Since the European elections in May, Brussels officials have been working their way to finalize the formation of the European Union’s key institutions. The E.U. leaders had one clear task: appointing more women to leading positions and responding to a wave of climate protests, which resulted in unprecedented support for the Greens in the elections.
While E.U. leaders managed to find a gender-balanced leadership choosing Ursula von der Leyen as the Commission president and Cristine Legarde as the next president of the European Central Bank, the response to citizens’ pressure on climate change is not as evident.
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Just after the elections, it was expected that the Greens, the European Parliament’s fourth-biggest political group, would be in the race for one of the top 5 E.U. jobs. However, it soon became clear that the Greens did not have enough leverage and that the main decisions would be taken by the Parliament’s strongholds: the European People’s Party (EPP) and the Socialists & Democrats (S&D).
Ska Keller, the Greens candidate for the European Parliament’s presidency, fell short in securing the necessary votes, giving way to Italian socialist David Sassoli to ensure the post.
Nice speech by @vonderleyen. But beyond nice words, nothing concrete on: #climate, #searescue, #ruleoflaw, #leadcandidates. How exactly is she planning to put the words into action? Concrete proposals would have been good.
— Ska Keller (@SkaKeller) July 16, 2019
The German national Keller did not have big chances to take the lead in the Parliament since former German Defense Minister Von der Leyen unexpectedly emerged as an EPP candidate for the Commission president.
Support for Green Parties
The support of European citizens for green parties made a political block of the Greens particular consistent with their environmentally strong position. After the meeting with Von der Leyen, the Greens promised not to support her candidacy.
Even though Von der Leyen tried to accommodate various demands from several political groups, her ambitious climate targets – such as climate-neutrality by 2050, CO2 emissions reduction by no less than 50 percent by 2030, and promises to bring a Green Deal in the first 100 days – did not impress the Greens.
"Despite your appreciated commitments on climate, what you said falls short of what we want. Environment is more than just climate. You didn't speak about biodiversity or natural resources. You didn't mention the EU Common agricultural policy and its disastrous effects on Europe" pic.twitter.com/EdpZ16CoCC
— Greens/EFA in the EU Parliament (@GreensEFA) July 16, 2019
The reality is that the European states failed to agree on the 2050 carbon-neutral target just less than a month ago. There are no guarantees that Commission President Von der Leyen will manage to convince the members now.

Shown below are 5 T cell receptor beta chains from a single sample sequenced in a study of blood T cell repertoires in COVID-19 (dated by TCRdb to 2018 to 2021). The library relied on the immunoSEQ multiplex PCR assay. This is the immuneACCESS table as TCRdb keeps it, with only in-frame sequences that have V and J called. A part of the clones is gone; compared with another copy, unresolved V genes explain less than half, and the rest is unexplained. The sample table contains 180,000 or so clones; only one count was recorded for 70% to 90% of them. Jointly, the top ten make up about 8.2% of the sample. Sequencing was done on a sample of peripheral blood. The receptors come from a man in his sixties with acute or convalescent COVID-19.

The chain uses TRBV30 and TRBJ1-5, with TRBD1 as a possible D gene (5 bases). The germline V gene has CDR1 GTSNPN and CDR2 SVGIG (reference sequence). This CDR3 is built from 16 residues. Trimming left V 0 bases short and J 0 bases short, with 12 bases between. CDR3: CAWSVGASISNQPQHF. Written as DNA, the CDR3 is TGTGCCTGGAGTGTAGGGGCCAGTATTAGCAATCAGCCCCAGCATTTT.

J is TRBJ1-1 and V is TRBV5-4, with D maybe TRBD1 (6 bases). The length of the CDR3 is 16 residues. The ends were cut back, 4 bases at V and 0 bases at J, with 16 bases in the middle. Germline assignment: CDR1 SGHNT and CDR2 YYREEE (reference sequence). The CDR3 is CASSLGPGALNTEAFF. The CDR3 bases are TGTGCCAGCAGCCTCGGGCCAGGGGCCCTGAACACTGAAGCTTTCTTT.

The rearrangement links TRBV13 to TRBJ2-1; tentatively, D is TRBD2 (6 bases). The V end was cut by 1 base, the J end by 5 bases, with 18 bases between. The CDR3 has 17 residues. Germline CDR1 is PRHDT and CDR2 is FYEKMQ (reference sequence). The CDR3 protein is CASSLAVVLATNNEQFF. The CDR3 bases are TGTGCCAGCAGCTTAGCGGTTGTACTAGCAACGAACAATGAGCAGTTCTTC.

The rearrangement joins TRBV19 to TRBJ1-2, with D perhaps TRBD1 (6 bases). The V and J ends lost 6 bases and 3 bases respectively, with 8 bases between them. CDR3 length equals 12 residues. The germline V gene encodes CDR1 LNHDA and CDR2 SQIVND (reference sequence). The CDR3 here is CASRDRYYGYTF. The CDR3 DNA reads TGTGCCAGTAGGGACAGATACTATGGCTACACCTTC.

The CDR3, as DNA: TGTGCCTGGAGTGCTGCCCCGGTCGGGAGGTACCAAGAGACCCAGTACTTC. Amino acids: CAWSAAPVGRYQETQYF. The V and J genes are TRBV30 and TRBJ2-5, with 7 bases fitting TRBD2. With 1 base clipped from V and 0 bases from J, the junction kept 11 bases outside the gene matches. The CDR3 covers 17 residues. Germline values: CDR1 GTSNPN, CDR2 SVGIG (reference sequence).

Even though the Greens seemed the most critical, it was not just the Greens who voted against the first female Commission president. Von der Leyen barely passed the necessary number of votes. She won 383 votes in a secret paper ballot – only nine more than the required minimum – but 327 Members of Parliament voted against her candidacy.
Europe should be the first climate neutral continent in the world. pic.twitter.com/UeYzJu3GiO
— Ursula von der Leyen (@vonderleyen) July 16, 2019
After Von der Leyen was elected, the European Union Left-Nordic Green Left issued a statement saying that her ‘Green Deal for Europe’ “is not commensurate to the climate emergency the planet is facing, with insufficient targets rehashed from the previous Commission, amounting to a cynical greenwashing of climate policy.”
After her first speech as Commission president, Von der Leyen was criticized for not discussing the Common Agricultural Policy (CAP) reform, which according to the European Court of Auditors, lacks greener ambition. Agriculture is the world’s largest source of non-CO2 greenhouse gas emissions.
However, the question of environmental aspects of agricultural policy in Europe is riskier to touch, as the previous Parliament’s Committee for Agriculture and Rural Development (AGRI), led by the EPP, voted against greener CAP Reform and blocked the vast majority of amendments suggested by the Environmental Committee. Not surprisingly, the Greens did not manage to get a chair position at the AGRI Committee, which in upcoming months is expected to play a crucial role in deciding the agricultural policy in Europe for the next seven years.
Despite their big wins in the elections, so far, it is hard to see how the Greens will manage to push for the greener reforms in the European Union. While the leading positions in the Parliament are already known, the Commission is still waiting for 28 new Commissioners to be nominated sometime in September.
Earlier in July, European Council President Donald Tusk called for “involving the Greens” in sharing the E.U.’s high-ranking posts. The Greens have already asked for four E.U. Commissioners jobs in return for their support for the Commission’s legislative proposals.
Von der Leyen has so far promised a greater gender and geographical balance in her Commission, but it remains to be seen if the Greens get their share and if the unprecedented wave of climate protests before the elections, where citizens across Europe clearly demanded more effective climate policies, will turn into real political action.Disclaimer: The views and opinions expressed here are those of the author and do not necessarily reflect the editorial position of The Globe Post.